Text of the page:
Code of Judicial Conduct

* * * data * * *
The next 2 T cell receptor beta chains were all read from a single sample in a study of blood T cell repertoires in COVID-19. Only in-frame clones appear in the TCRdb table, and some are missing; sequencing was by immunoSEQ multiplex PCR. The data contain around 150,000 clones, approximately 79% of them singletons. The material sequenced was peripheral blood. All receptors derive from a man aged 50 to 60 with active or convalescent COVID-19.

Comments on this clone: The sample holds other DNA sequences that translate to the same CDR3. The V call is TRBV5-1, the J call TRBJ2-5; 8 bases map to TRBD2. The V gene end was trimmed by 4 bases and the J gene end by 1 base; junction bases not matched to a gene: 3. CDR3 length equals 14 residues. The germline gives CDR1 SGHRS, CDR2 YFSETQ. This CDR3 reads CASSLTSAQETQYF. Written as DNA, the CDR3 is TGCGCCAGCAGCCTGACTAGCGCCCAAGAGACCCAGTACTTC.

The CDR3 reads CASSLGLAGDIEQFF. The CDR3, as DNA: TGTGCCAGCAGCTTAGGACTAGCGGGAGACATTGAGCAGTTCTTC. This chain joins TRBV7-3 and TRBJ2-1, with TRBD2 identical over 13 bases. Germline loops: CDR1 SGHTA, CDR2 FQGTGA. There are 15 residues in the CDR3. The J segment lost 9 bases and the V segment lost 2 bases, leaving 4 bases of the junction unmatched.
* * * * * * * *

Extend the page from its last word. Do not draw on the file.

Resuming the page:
Download as PDF Supreme Court of Florida ____________ No. SC01-1428 ____________ CODE OF JUDICIAL CONDUCT [January 10, 2002] PER CURIAM. The Judicial Ethics Advisory Committee petitions this Court to consider amendments to the Florida Code of Judicial Conduct. The committee further petitions the Court to amend the committee’s enabling authority as established in Petition of Committee on Standards of Conduct for Judges, 327 So. 2d 5 (Fla. 1976), and amended in Petition of Committee on Standards for Conduct of Judges, 367 So. 2d 625 (Fla. 1979), and Petition of Committee on Standards of Conduct Governing Judges, 698 So. 2d 834 (Fla. 1997). We have jurisdiction. See art. V, § 2(a), Fla. Const. In response to our request that the committee consider whether canons 5D(5)(h) and 6B(2) should be amended to clarify the issue of aggregation of the value of gifts received by judges in one year, the committee unanimously approved the one-year study of its subcommittee to amend canon 5D(5)(h), and we adopt the amendment as proposed. We amend canon 6B to substitute “Florida Commission on Ethics” for “Secretary of State” in canon 6B(1)–(2), Form 6A, and the commentary to canon 6. This will conform the canon to section 112.3144(1), Florida Statutes (2001), which requires that constitutional officers file annual disclosures of financial interests with the Florida Commission on Ethics. An additional amendment to canon 6B will add subdivision (c), requiring each judge to file a final financial disclosure within sixty days of leaving judicial office, unless the judge takes another public position that requires full and public financial disclosure. The canon 6B(c) disclosure must cover the period from January 1 of the current year through the last day on which the judge is in office. Finally, we amend the committee’s enabling authority by adding to the committee one attorney member, increasing from one year to four years the length of the terms of the attorney members, and staggering the terms of the attorney members so that The Florida Bar Board of Governors will appoint a new attorney member every two years. The committee currently consists of three judges from our district courts of appeal, four circuit court judges, three county court judges, -2- and one attorney. The committee believes, and we agree, that having the perspective of practicing attorneys is invaluable for its work, and that adding a new attorney member and increasing the length of the terms of the attorney members will aid the work of the committee. Furthermore, continuity is served by the staggering of terms. The committee proposals were published in The Florida Bar News for comments. No comments were received on the proposals. Having considered the proposed amendments and having received no comments, we adopt the amendments as proposed. We have edited the proposals for style and grammar. Accordingly, we amend canons 5D(5)(h) and 6B, Form 6A, the commentary to canon 6 of the Florida Code of Judicial Conduct, and the committee’s enabling authority as set forth in the attached appendix. New language is indicated by underscoring. The amendments are effective immediately. It is so ordered. WELLS, C.J., and SHAW, HARDING, ANSTEAD, PARIENTE, LEWIS, and QUINCE, JJ., concur. THE FILING OF A MOTION FOR REHEARING SHALL NOT ALTER THE EFFECTIVE DATE OF THESE AMENDMENTS. Original Proceeding - Code of Judicial Conduct Honorable Charles J. Kahn, Jr., Chair, Florida Supreme Court Judicial Ethics -3- Advisory Committee, Tallahassee, Florida, for Petitioner -4- Canon 5. APPENDIX A Judge Shall Regulate Extrajudicial Activities to Minimize the Risk of Conflict with Judicial Duties A. Extrajudicial Activities in General. A judge shall conduct all of the judge’s extra-judicial activities so that they do not: (1) cast reasonable doubt on the judge’s capacity to act impartially as a judge; (2) demean the judicial office; or (3) interfere with the proper performance of judicial duties. B. Avocational Activities. A judge may speak, write, lecture, teach and participate in other extrajudicial activities concerning non-legal subjects, subject to the requirements of this Code. C. Governmental, Civic or Charitable Activities. (1) A judge shall not appear at a public hearing before, or otherwise consult with, an executive or legislative body or official except on matters concerning the law, the legal system or the administration of justice or except when acting pro se in a matter involving the judge or the judge’s interests. (2) A judge shall not accept appointment to a governmental committee or commission or other governmental position that is concerned with issues of fact or policy on matters other than the improvement of the law, the legal system or the administration of justice. A judge may, however, represent a country, state or locality on ceremonial occasions or in connection with historical, educational or cultural activities. (3) A judge may serve as an officer, director, trustee or non-legal advisor of an educational, religious, charitable, fraternal, sororal or civic organization not conducted for profit, subject to the following limitations and the other requirements of this Code. -5- (a) A judge shall not serve as an officer, director, trustee or nonlegal advisor if it is likely that the organization (i) will be engaged in proceedings that would ordinarily come before the judge, or (ii) will be engaged frequently in adversary proceedings in the court of which the judge is a member or in any court subject to the appellate jurisdiction of the court of which the judge is a member. (b) A judge as an officer, director, trustee or non-legal advisor, or as a member or otherwise: (i) may assist such an organization in planning fund-raising and may participate in the management and investment of the organization’s funds, but shall not personally participate in the solicitation of funds or other fund-raising activities, except that a judge may solicit funds from other judges over whom the judge does not exercise supervisory or appellate authority; (ii) shall not personally participate in membership solicitation if the solicitation might reasonably be perceived as coercive or, except as permitted in Section 5C(3)(b)(i), if the membership solicitation is essentially a fund-raising mechanism; (iii) shall not use or permit the use of the prestige of judicial office for fund-raising or membership solicitation. D. Financial Activities. (1) A judge shall not engage in financial and business dealings that (a) may reasonably be perceived to exploit the judge’s judicial position, or (b) involve the judge in frequent transactions or continuing business relationships with those lawyers or other persons likely to come before -6- the court on which the judge serves. (2) A judge may, subject to the requirements of this Code, hold and manage investments of the judge and members of the judge’s family, including real estate, and engage in other remunerative activity. (3) A judge shall not serve as an officer, director, manager, general partner, advisor or employee of any business entity except that a judge may, subject to the requirements of this Code, manage and participate in: (a) a business closely held by the judge or members of the judge’s family, or (b) a business entity primarily engaged in investment of the financial resources of the judge or members of the judge’s family. (4) A judge shall manage the judge’s investments and other financial interests to minimize the number of cases in which the judge is disqualified. As soon as the judge can do so without serious financial detriment, the judge shall divest himself or herself of investments and other financial interests that might require frequent disqualification. (5) A judge shall not accept, and shall urge members of the judge’s family residing in the judge’s household not to accept, a gift, bequest, favor or loan from anyone except for: (a) a gift incident to a public testimonial, books, tapes and other resource materials supplied by publishers on a complimentary basis for official use, or an invitation to the judge and the judge’s spouse or guest to attend a bar-related function or an activity devoted to the improvement of the law, the legal system or the administration of justice; (b) a gift, award or benefit incident to the business, profession or other separate activity of a spouse or other family member of a judge residing in the judge’s household, including gifts, awards and benefits for the use of both the spouse or other family member and the judge (as spouse or family member), provided the gift, award or benefit could not -7- reasonably be perceived as intended to influence the judge in the performance of judicial duties; (c) ordinary social hospitality; (d) a gift from a relative or friend, for a special occasion, such as a wedding, anniversary or birthday, if the gift is fairly commensurate with the occasion and the relationship; (e) a gift, bequest, favor or loan from a relative or close personal friend whose appearance or interest in a case would in any event require disqualification under Canon 3E; (f) a loan from a lending institution in its regular course of business on the same terms generally available to persons who are not judges; (g) a scholarship or fellowship awarded on the same terms and based on the same criteria applied to other applicants; or (h) any other gift, bequest, favor or loan, only if: the donor is not a party or other person who has come or is likely to come or whose interests have come or are likely to come before the judge; and, if its value, or the aggregate value in a calendar year of such gifts, bequests, favors, or loans from a single source, exceeds $100.00, the judge reports it in the same manner as the judge reports compensationgifts inunder Section 6B(2). E. Fiduciary Activities. (1) A judge shall not serve as executor, administrator or other personal representative, trustee, guardian, attorney in fact or other fiduciary, except for the estate, trust or person of a member of the judge’s family, and then only if such service will not interfere with the proper performance of judicial duties. (2) A judge shall not serve as a fiduciary if it is likely that the judge as a fiduciary will be engaged in proceedings that would ordinarily come before the judge, or if the estate, trust or ward becomes involved in adversary -8- proceedings in the court on which the judge serves or one under its appellate jurisdiction. (3) The same restrictions on financial activities that apply to a judge personally also apply to the judge while acting in a fiduciary capacity. F. Service as Arbitrator or Mediator. A judge shall not act as an arbitrator or mediator or otherwise perform judicial functions in a private capacity unless expressly authorized by law or Court rule. A judge may, however, take the necessary educational and training courses required to be a qualified and certified arbitrator or mediator, and may fulfill the requirements of observing and conducting actual arbitration or mediation proceedings as part of the certification process, provided such program does not, in any way, interfere with the performance of the judge’s judicial duties. G. Practice of Law. A judge shall not practice law. Notwithstanding this prohibition, a judge may act pro se and may, without compensation, give legal advice to and draft or review documents for a member of the judge’s family. COMMENTARY Canon 5A. Complete separation of a judge from extra-judicial activities is neither possible nor wise; a judge should not become isolated from the community in which the judge lives. Expressions of bias or prejudice by a judge, even outside the judge’s judicial activities, may cast reasonable doubt on the judge’s capacity to act impartially as a judge. Expressions which may do so include jokes or other remarks demeaning individuals on the basis of their race, sex, religion, national origin, disability, age, sexual orientation or socioeconomic status. See Section 2C and accompanying Commentary. Canon 5B. In this and other Sections of Canon 5, the phrase "subject to the requirements of this Code" is used, notably in connection with a judge’s governmental, civic or charitable activities. This phrase is included to remind judges that the use of permissive language in various Sections of the Code does not relieve a judge from the other requirements of the Code that apply to the specific conduct. -9- Canon 5C(1). See Section 2B regarding the obligation to avoid improper influence. Canon 5C(2). Section 5C(2) prohibits a judge from accepting any governmental position except one relating to the law, legal system or administration of justice as authorized by Section 4D. The appropriateness of accepting extrajudicial assignments must be assessed in light of the demands on judicial resources created by crowded dockets and the need to protect the courts from involvement in extrajudicial matters that may prove to be controversial. Judges should not accept governmental appointments that are likely to interfere with the effectiveness and independence of the judiciary. Section 5C(2) does not govern a judge’s service in a nongovernmental position. See Section 5C(3) permitting service by a judge with educational, religious, charitable, fraternal, sororal or civic organizations not conducted for profit. For example, service on the board of a public educational institution, unless it were a law school, would be prohibited under Section 5C(2), but service on the board of a public law school or any private educational institution would generally be permitted under Section 5C(3). Canon 5C(3). Section 5C(3) does not apply to a judge’s service in a governmental position unconnected with the improvement of the law, the legal system or the administration of justice; see Section 5C(2). See Commentary to Section 5B regarding use of the phrase "subject to the following limitations and the other requirements of this Code." As an example of the meaning of the phrase, a judge permitted by Section 5C(3) to serve on the board of a fraternal institution may be prohibited from such service by Sections 2C or 5A if the institution practices invidious discrimination or if service on the board otherwise casts reasonable doubt on the judge’s capacity to act impartially as a judge. Service by a judge on behalf of a civic or charitable organization may be governed by other provisions of Canon 5 in addition to Section 5C. For example, a judge is prohibited by Section 5G from serving as a legal advisor to a civic or charitable organization. -10- Canon 5C(3)(a). The changing nature of some organizations and of their relationship to the law makes it necessary for a judge regularly to reexamine the activities of each organization with which the judge is affiliated to determine if it is proper for the judge to continue the affiliation. For example, in many jurisdictions charitable hospitals are now more frequently in court than in the past. Canon 5C(3)(b). A judge may solicit membership or endorse or encourage membership efforts for a nonprofit educational, religious, charitable, fraternal, sororal or civic organization as long as the solicitation cannot reasonably be perceived as coercive and is not essentially a fund-raising mechanism. Solicitation of funds for an organization and solicitation of memberships similarly involve the danger that the person solicited will feel obligated to respond favorably to the solicitor if the solicitor is in a position of influence or control. A judge must not engage in direct, individual solicitation of funds or memberships in person, in writing or by telephone except in the following cases: 1) a judge may solicit for funds or memberships other judges over whom the judge does not exercise supervisory or appellate authority, 2) a judge may solicit other persons for membership in the organizations described above if neither those persons nor persons with whom they are affiliated are likely ever to appear before the court on which the judge serves and 3) a judge who is an officer of such an organization may send a general membership solicitation mailing over the judge’s signature. Use of an organization letterhead for fund-raising or membership solicitation does not violate Section 5C(3)(b) provided the letterhead lists only the judge’s name and office or other position in the organization, and, if comparable designations are listed for other persons, the judge’s judicial designation. In addition, a judge must also make reasonable efforts to ensure that the judge’s staff, court officials and others subject to the judge’s direction and control do not solicit funds on the judge’s behalf for any purpose, charitable or otherwise. A judge must not be a speaker or guest of honor at an organization’s fundraising event, but mere attendance at such an event is permissible if otherwise consistent with this Code. Canon 5D(1). When a judge acquires in a judicial capacity information, such as material contained in filings with the court, that is not yet generally known, the judge must not use the information for private gain. See Section 2B; see also -11- Section 3B(11). A judge must avoid financial and business dealings that involve the judge in frequent transactions or continuing business relationships with persons likely to come either before the judge personally or before other judges on the judge’s court. In addition, a judge should discourage members of the judge’s family from engaging in dealings that would reasonably appear to exploit the judge’s judicial position. This rule is necessary to avoid creating an appearance of exploitation of office or favoritism and to minimize the potential for disqualification. With respect to affiliation of relatives of the judge with law firms appearing before the judge, see Commentary to Section 3E(1) relating to disqualification. Participation by a judge in financial and business dealings is subject to the general prohibitions in Section 5A against activities that tend to reflect adversely on impartiality, demean the judicial office, or interfere with the proper performance of judicial duties. Such participation is also subject to the general prohibition in Canon 2 against activities involving impropriety or the appearance of impropriety and the prohibition in Section 2B against the misuse of the prestige of judicial office. In addition, a judge must maintain high standards of conduct in all of the judge’s activities, as set forth in Canon 1. See Commentary for Section 5B regarding use of the phrase "subject to the requirements of this Code." Canon 5D(2). This Section provides that, subject to the requirements of this Code, a judge may hold and manage investments owned solely by the judge, investments owned solely by a member or members of the judge’s family, and investments owned jointly by the judge and members of the judge’s family. Canon 5D(3). Subject to the requirements of this Code, a judge may participate in a business that is closely held either by the judge alone, by members of the judge’s family, or by the judge and members of the judge’s family. Although participation by a judge in a closely-held family business might otherwise be permitted by Section 5D(3), a judge may be prohibited from participation by other provisions of this Code when, for example, the business entity frequently appears before the judge’s court or the participation requires significant time away from judicial duties. Similarly, a judge must avoid participating in a closely-held family business if the judge’s participation would involve misuse -12- of the prestige of judicial office. Canon 5D(5). Section 5D(5) does not apply to contributions to a judge’s campaign for judicial office, a matter governed by Canon 7. Because a gift, bequest, favor or loan to a member of the judge’s family residing in the judge’s household might be viewed as intended to influence the judge, a judge must inform those family members of the relevant ethical constraints upon the judge in this regard and discourage those family members from violating them. A judge cannot, however, reasonably be expected to know or control all of the financial or business activities of all family members residing in the judge’s household. Canon 5D(5)(a). Acceptance of an invitation to a law-related function is governed by Section 5D(5)(a); acceptance of an invitation paid for by an individual lawyer or group of lawyers is governed by Section 5D(5)(h). A judge may accept a public testimonial or a gift incident thereto only if the donor organization is not an organization whose members comprise or frequently represent the same side in litigation, and the testimonial and gift are otherwise in compliance with other provisions of this Code. See Sections 5A(1) and 2B. Canon 5D(5)(d). A gift to a judge, or to a member of the judge’s family living in the judge’s household, that is excessive in value raises questions about the judge’s impartiality and the integrity of the judicial office and might require disqualification of the judge where disqualification would not otherwise be required. See, however, Section 5D(5)(e). Canon 5D(5)(h). Section 5D(5)(h) prohibits judges from accepting gifts, favors, bequests or loans from lawyers or their firms if they have come or are likely to come before the judge; it also prohibits gifts, favors, bequests or loans from clients of lawyers or their firms when the clients’ interests have come or are likely to come before the judge. Canon 5E(3). The restrictions imposed by this Canon may conflict with the judge’s obligation as a fiduciary. For example, a judge should resign as trustee if detriment to the trust would result from divestiture of holdings the retention of -13- which would place the judge in violation of Section 5D(4). Canon 5F. Section 5F does not prohibit a judge from participating in arbitration, mediation or settlement conferences performed as part of judicial duties. An active judge may take the necessary educational and training programs to be certified or qualified as a mediator or arbitrator, but this shall not be a part of the judge’s judicial duties. While such a course will allow a judge to have a better understanding of the arbitration and mediation process, the certification and qualification of a judge as a mediator or arbitrator is primarily for the judge’s personal benefit. While actually participating in the mediation and arbitration training activities, care must be taken in the selection of both cases and locations so as to guarantee that there is no interference or conflict between the training and the judge’s judicial responsibilities. Indeed, the training should be conducted in such a manner as to avoid the involvement of persons likely to appear before the judge in legal proceedings. Canon 5G. This prohibition refers to the practice of law in a representative capacity and not in a pro se capacity. A judge may act for himself or herself in all legal matters, including matters involving litigation and matters involving appearances before or other dealings with legislative and other governmental bodies. However, in so doing, a judge must not abuse the prestige of office to advance the interests of the judge or the judge’s family. See Section 2B. The Code allows a judge to give legal advice to and draft legal documents for members of the judge’s family, so long as the judge receives no compensation. A judge must not, however, act as an advocate or negotiator for a member of the judge’s family in a legal matter. -14- Canon 6. Fiscal Matters of a Judge Shall be Conducted in a Manner That Does Not Give the Appearance of Influence or Impropriety; a Judge Shall Regularly File Public Reports as Required by Article II, Section 8, of the Constitution of Florida, and Shall Publicly Report Gifts; Additional Financial Information Shall be Filed With the Judicial Qualifications Commission to Ensure Full Financial Disclosure A. Compensation for Quasi-Judicial and Extrajudicial Services and Reimbursement of Expenses. A judge may receive compensation and reimbursement of expenses for the quasi-judicial and extrajudicial activities permitted by this Code, if the source of such payments does not give the appearance of influencing the judge in the performance of judicial duties or otherwise give the appearance of impropriety, subject to the following restrictions: (1) Compensation. Compensation shall not exceed a reasonable amount nor shall it exceed what a person who is not a judge would receive for the same activity. (2) Expense Reimbursement. Expense reimbursement shall be limited to the actual cost of travel, food, and lodging reasonably incurred by the judge and, where appropriate to the occasion, to the judge’s spouse. Any payment in excess of such an amount is compensation. B. Public Financial Reporting. (1) Income and Assets. A judge shall file such public report as may be required by law for all public officials to comply fully with the provisions of Article II, Section 8, of the Constitution of Florida. The form for public financial disclosure shall be that recommended or adopted by the Florida Commission on Ethics for use by all public officials. The form shall be filed in the office of the Secretary of Statewith the Florida Commission on Ethics on the date prescribed by law, and a copy shall be filed simultaneously with the Judicial Qualifications Commission. -15- (2) Gifts. A judge shall file a public report of all gifts which are required to be disclosed under Canon 5D(5)(h) of the Code of Judicial Conduct. The report of gifts received in the preceding calendar year shall be filed in the Office of the Secretary of Statewith the Florida Commission on Ethics on or before July 1 of each year. A copy shall be filed simultaneously with the Judicial Qualifications Commission. (3) Disclosure of Financial Interests Upon Leaving Office. A judge shall file a final disclosure statement within 60 days after leaving office, which report shall cover the period between January 1 of the year in which the judge leaves office and his or her last day of office, unless, within the 60-day period, the judge takes another public position requiring financial disclosure under Article II, Section 8, of the Constitution of Florida, or is otherwise required to file full and public disclosure for the final disclosure period. The form for disclosure of financial interests upon leaving office shall be that recommended or adopted by the Florida Commission on Ethics for use by all public officials. The form shall be filed with the Florida Commission on Ethics and a copy shall be filed simultaneously with the Judicial Qualifications Commission. C. Confidential Financial Reporting to the Judicial Qualifications Commission. To ensure that complete financial information is available for all judicial officers, there shall be filed with the Judicial Qualifications Commission on or before July 1 of each year, if not already included in the public report to be filed under Canon 6B(1) and (2), a verified list of the names of the corporations and other business entities in which the judge has a financial interest as of December 31 of the preceding year, which shall be transmitted in a separate sealed envelope, placed by the Commission in safekeeping, and not be opened or the contents thereof disclosed except in the manner hereinafter provided. At any time during or after the pendency of a cause, any party may request information as to whether the most recent list filed by the judge or judges before whom the cause is or was pending contains the name of any specific person or corporation or other business entity which is a party to the cause or which has a substantial direct or indirect financial interest in its outcome. Neither the making of the request nor the contents thereof shall be revealed by the chair to any judge or -16- other person except at the instance of the individual making the request. If the request meets the requirements hereinabove set forth, the chair shall render a prompt answer thereto and thereupon return the report to safekeeping for retention in accordance with the provisions hereinabove stated. All such requests shall be verified and transmitted to the chair of the Commission on forms to be approved by it. D. Limitation of Disclosure. Disclosure of a judge’s income, debts, investments or other assets is required only to the extent provided in this Canon and in Sections 3E and 3F, or as otherwise required by law. COMMENTARY Canon 6A. See Section 5D(5)(a)-(h) regarding reporting of gifts, bequests and loans. The Code does not prohibit a judge from accepting honoraria or speaking fees provided that the compensation is reasonable and commensurate with the task performed. A judge should ensure, however, that no conflicts are created by the arrangement. Judges must not appear to trade on the judicial position for personal advantage. Nor should a judge spend significant time away from court duties to meet speaking or writing commitments for compensation. In addition, the source of the payment must not raise any question of undue influence or the judge’s ability or willingness to be impartial. Canon 6C. Subparagraph A prescribes guidelines for additional compensation and the reimbursement of expense funds received by a judge. Subparagraphs B and C prescribe the three types of financial disclosure reports required of each judicial officer. The first is the Ethics Commission’s constitutionally required form pursuant to Article II, Section 8, of the Constitution. It must be filed each year as prescribed by law. The financial reporting period is for the previous calendar year. A final disclosure statement generally is required when a judge leaves office. The filing of -17- the income tax return is a permissible alternative. The second is a report of gifts received during the preceding calendar year to be filed publicly inwith the Secretary of State’s OfficeFlorida Commission on Ethics. The gifts to be reported are in accordance with Canon 5D(5)(h). This reporting is in lieu of that prescribed by statute as stated in the Supreme Court’s opinion rendered in In re Code of Judicial Conduct, 281 So. 2d 21 (Fla.1973). The form for this report is as follows: Form 6A. Gift Disclosure All judicial officers must file with the Secretary of StateFlorida Commission on Ethics a list of all gifts received during the preceding calendar year of a value in excess of $100.00 as provided in Canon 5D(5) and Canon 6B(2) of the Code of Judicial Conduct. Name: Telephone: Address: Position Held: Please identify all gifts you received during the preceding calendar year of a value in excess of $100.00, as required by Canon 5D(5) and Canon 6B(2) of the Code of Judicial Conduct. OATH State of Florida County of __________________________________ I, _______________________, the public official filing this disclosure statement, being first duly sworn, do depose on oath and say that the facts set forth in the -18- above statement are true, correct, and complete to the best of my knowledge and belief. ___________________________________________ (Signature of Reporting Official) ___________________________________________ (Signature of Officer Authorized to Administer Oaths) My Commission expires __________________. Sworn to and subscribed before me this ____________ day of ____________, 1920_______. The third financial disclosure report is prescribed in subparagraph C. This provision ensures that there will be complete financial information for all judicial officers available with the Judicial Qualifications Commission by requiring that full disclosure be filed confidentially with the Judicial Qualifications Commission in the event the limited disclosure alternative is selected under the provisions of Article II, Section 8. The amendment to this Canon requires in 6B(2) a separate gift report to be filed in the office ofwith the Secretary of StateFlorida Commission on Ethics on or before July 1 of each year. The form to be used for that report is included in the commentary to Canon 6. It should be noted that Canon 5, as it presently exists, restricts and prohibits the receipt of certain gifts. This provision is not applicable to other public officials. With reference to financial disclosure, if the judge chooses the limited disclosure alternative available under the provision of Article II, Section 8, of the Constitution of Florida, without the inclusion of the judge’s Federal Income Tax Return, then the judge must file with the Commission a list of the names of corporations or other business entities in which the judge has a financial interest even though the amount is less than $1,000. This information remains confidential until a request is made by a party to a cause before the judge. This latter provision continues to ensure that complete financial information for all judicial officers is available with the Judicial Qualifications Commission and that parties who are concerned about a judge’s possible financial interest have a means of obtaining that information as it pertains to a particular cause before the judge. -19- Canon 6D. Section 3E requires a judge to disqualify himself or herself in any proceeding in which the judge has an economic interest. See "economic interest" as explained in the Definitions Section. Section 5D requires a judge to refrain from engaging in business and from financial activities that might interfere with the impartial performance of judicial duties; Section 6B requires a judge to report all compensation the judge received for activities outside judicial office. A judge has the rights of any other citizen, including the right to privacy of the judge’s financial affairs, except to the extent that limitations established by law are required to safeguard the proper performance of the judge’s duties. -20- ENABLING AUTHORITY Pursuant to the authority conferred in Article V, sections 2(b) and 15, Florida Constitution, there is created a Judicial Ethics Advisory Committee, to be composed of three district court of appeal judges, four circuit judges, three county court judges, and onetwo practicing members of The Florida Bar. The Florida Bar members will serve staggered four-year terms, with a new appointment every two years. The purpose of the Committee shall be to render written advisory opinions to inquiring judges concerning the propriety of contemplated judicial and nonjudicial conduct. 1. The judges on the Committee shall be selected by their respective court conferences. The Bar members shall be selected by The Florida Bar’s Board of Governors. 2. The members of the Committee shall elect a chairman and a vicechairman, and each shall serve for a term of one calendar year. No officer shall serve more than two successive terms. A majority vote of all of the members of the Committee shall be required to elect the chairman and vice-chairman. 3. The chairman shall advise each of the chief judges of the several circuits as to the duties and obligations of the Committee, and hethe chair shall preside at all meetings. The vice-chairman shall preside in the absence of the chairman and exercise all powers delegated to him by the chairman. 4. A quorum for the transaction of any committee business, whether in a meeting or by circulated writing, shall be sixseven members of the Committee. A majority of the members shall be required to concur in any advisory opinion issued by the Committee. 5. The Committee shall render advisory opinions to inquiring judges relating to the propriety of contemplated judicial and non-judicialnonjudicial conduct, but all opinions shall be advisory in nature only. No opinion shall bind the Judicial Qualifications Commission in any proceeding properly before that body. Actions in accordance with an opinion of the Committee may, however, in the discretion of the Commission, be considered as evidence of a good faith effort to comply with the Code of Judicial Conduct; provided that no opinion issued to one judge or -21- justice shall be authority for the conduct, or evidence of good faith, of another judge or justice unless the underlying facts are identical. All opinions rendered by the Committee shall be in writing, and a copy of each opinion, together with the request therefor, shall be filed with the Clerk of the Supreme Court and with the chairman of the Judicial Qualifications Commission. All references to the name of the requesting judge shall be deleted. In addition, the Committee may from time to time submit to the Supreme Court formal proposals and recommendations relating to the Code of Judicial Conduct. 6. No judge on the Committee shall participate in any matter before the Committee in which hethe judge has a direct or indirect interest. 7. Any determination of the propriety or impropriety of particular conduct by the Judicial Qualifications Commission shall supersede any conflicting opinion of the Committee. 8. Opinions of the Committee may be published and compiled by The Florida Bar. -22-